Poured-concrete foundation walls have been the industry standard for residential homes in the U.S. for more than 100 years. But that could change with the introduction of patented Epitome composite foundation walls from Composite Panel Systems (CPS, Eagle River, Wis.). The wall system is fabricated by Fiber-Tech Industries Inc. (Cadillac, Mich.), using fire-retardant Modar resin supplied by Ashland Performance Materials (Dublin, Ohio). CPS launched the composite foundation solution during the American Institute of Architects (AIA, Washington, D.C.) Convention and Expo in Chicago, Ill. (June 26-28), where the composites industry had a significant presence in the Expo’s Composites Pavilion.
The foundation wall concept consists of a foam-cored fiberglass composite panel (7 inch/178 mm thick, 24 ft/7.4m long and 9 ft/2.8m tall) with integral cavities for structural studs and mechanical installation. Shaped connection flanges on each panel enable attachment of adjacent panels. Currently approved for use in Wisconsin, the wall system is on track for compliance on the national level with the International Code Council’s (ICC) International Building Code (IBC) and International Residential Code (IRC) by October of this year, says the company. Installation is reportedly fast, simple and requires minimal training for anyone already skilled in the building trades. The lightweight panels for a complete basement can be delivered in one trip, and typical installations take less than two hours. Walls include integral top plates and vapor barriers that decrease moisture and mold issues common with conventional foundations, reportedly offering occupants a warmer, drier, more energy-efficient and ready-to-finish basement. Plus, the 9-ft walls are taller than typical foundation walls, permitting higher finished ceilings.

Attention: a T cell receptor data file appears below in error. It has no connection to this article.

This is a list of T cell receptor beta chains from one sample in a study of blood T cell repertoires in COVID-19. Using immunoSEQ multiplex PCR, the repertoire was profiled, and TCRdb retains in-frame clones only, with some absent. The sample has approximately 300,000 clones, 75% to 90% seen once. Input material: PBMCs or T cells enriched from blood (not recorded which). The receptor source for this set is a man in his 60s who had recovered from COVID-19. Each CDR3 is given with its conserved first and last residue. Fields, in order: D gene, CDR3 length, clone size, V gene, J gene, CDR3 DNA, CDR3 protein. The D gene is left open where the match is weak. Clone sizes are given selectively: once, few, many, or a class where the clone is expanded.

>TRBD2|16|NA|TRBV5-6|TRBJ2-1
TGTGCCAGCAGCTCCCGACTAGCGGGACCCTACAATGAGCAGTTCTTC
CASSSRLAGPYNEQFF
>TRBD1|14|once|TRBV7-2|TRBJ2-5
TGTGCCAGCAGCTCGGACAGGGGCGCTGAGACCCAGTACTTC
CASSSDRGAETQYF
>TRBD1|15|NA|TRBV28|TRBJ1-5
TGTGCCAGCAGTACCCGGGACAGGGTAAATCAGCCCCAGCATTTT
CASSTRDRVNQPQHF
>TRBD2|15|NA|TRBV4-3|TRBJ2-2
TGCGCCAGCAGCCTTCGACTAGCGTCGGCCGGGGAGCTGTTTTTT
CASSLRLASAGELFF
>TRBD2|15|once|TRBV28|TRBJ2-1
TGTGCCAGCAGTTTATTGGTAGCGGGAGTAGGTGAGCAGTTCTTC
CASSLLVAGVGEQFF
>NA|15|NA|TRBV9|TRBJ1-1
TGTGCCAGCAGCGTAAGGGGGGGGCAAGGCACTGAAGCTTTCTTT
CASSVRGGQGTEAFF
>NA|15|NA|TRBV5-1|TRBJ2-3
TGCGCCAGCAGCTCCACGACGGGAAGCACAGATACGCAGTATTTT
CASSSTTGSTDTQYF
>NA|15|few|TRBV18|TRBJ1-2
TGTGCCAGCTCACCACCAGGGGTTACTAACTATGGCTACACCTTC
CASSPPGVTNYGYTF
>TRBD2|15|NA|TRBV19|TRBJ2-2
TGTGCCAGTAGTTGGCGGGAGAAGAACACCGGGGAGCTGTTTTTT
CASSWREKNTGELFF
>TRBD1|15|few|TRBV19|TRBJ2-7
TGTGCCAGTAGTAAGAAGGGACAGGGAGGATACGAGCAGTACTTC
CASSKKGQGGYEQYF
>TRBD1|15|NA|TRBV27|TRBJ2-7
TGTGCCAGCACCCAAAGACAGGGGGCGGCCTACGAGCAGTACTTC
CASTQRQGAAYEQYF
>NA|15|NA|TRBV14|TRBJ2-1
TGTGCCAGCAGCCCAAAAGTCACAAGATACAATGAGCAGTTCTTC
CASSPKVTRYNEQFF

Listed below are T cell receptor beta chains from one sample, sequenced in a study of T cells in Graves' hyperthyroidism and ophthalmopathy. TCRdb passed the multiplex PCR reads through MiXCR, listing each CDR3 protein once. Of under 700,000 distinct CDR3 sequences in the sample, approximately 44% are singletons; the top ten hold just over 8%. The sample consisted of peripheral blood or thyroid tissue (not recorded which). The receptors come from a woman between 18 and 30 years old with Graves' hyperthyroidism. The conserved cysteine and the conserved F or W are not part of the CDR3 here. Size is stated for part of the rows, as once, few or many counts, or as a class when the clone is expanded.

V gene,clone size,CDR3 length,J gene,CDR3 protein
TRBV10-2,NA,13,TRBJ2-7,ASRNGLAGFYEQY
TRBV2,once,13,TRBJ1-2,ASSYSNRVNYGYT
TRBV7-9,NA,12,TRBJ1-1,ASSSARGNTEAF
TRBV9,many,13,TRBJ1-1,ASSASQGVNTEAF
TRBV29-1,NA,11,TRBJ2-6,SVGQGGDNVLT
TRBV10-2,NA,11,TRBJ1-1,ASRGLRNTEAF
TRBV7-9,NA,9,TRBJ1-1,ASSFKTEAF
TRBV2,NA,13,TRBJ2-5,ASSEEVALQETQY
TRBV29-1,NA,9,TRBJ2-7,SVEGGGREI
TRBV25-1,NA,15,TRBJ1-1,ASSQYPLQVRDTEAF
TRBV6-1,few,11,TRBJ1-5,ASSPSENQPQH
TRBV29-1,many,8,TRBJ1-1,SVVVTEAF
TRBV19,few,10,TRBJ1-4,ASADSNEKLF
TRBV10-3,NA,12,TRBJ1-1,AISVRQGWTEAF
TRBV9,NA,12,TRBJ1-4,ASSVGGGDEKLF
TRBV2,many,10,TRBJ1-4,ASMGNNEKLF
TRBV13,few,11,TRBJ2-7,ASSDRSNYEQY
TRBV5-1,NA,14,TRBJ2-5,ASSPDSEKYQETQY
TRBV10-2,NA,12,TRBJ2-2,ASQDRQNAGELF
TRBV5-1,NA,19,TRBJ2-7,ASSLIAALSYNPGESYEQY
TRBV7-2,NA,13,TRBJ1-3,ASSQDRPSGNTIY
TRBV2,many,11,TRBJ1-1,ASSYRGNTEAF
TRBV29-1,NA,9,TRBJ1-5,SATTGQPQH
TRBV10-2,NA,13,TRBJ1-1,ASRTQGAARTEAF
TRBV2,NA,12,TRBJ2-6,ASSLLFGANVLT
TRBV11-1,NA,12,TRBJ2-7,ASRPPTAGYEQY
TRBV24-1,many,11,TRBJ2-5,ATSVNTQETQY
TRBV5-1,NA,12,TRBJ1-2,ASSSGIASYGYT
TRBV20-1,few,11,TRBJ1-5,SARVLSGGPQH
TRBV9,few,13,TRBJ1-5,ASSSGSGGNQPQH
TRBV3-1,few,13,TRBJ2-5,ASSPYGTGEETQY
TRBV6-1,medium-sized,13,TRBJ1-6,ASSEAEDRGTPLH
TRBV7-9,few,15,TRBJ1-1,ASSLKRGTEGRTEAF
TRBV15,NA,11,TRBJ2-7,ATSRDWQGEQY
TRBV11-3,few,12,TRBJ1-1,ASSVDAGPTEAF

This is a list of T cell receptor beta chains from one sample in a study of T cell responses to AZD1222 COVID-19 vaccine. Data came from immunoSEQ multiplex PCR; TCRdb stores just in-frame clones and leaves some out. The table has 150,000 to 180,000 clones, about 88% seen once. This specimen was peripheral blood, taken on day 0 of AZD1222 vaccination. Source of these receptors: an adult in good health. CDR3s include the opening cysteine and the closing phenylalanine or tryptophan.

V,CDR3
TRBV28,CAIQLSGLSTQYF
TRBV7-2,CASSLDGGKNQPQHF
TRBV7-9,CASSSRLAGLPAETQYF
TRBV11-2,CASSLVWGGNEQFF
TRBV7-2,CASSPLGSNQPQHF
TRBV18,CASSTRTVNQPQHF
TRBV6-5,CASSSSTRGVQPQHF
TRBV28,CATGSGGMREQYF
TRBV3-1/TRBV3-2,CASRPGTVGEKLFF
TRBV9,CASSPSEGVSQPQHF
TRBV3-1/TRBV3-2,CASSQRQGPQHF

“Because there are so many benefits associated with our foundation walls for builders and homeowners alike, we believe this is the most exciting thing the residential building industry has seen since the introduction of plywood,” says Glenn Schiffmann, founder and president of CPS. “Composites offer incredible performance, and having gained the trust of engineers in aviation many years ago, we knew we could develop a better-performing system for basements as an alternative to concrete.”
Epitome’s inherent R-16.5 insulation value and an airtight transition between the home’s ground floor and foundation combine to offer energy efficiency far greater than concrete foundations. The panels also pass the NFPA 286 room corner burn test and, therefore, do not require thermal barriers, such as gypsum drywall, prior to occupancy. This allows homeowners the opportunity to finish their lower level at their leisure and save money upfront.
“The composite technology is designed to withstand six times a sand backfill load, and can be installed in any soil type suitable for backfilling,” adds Andy Beer, global business leader, Ashland Performance Materials. “Each 24-ft section of foundation panel can withstand 600,000 lb of downward force resulting in a maximum allowable house load of 8,900 lb per linear ft after the safety factor is applied.”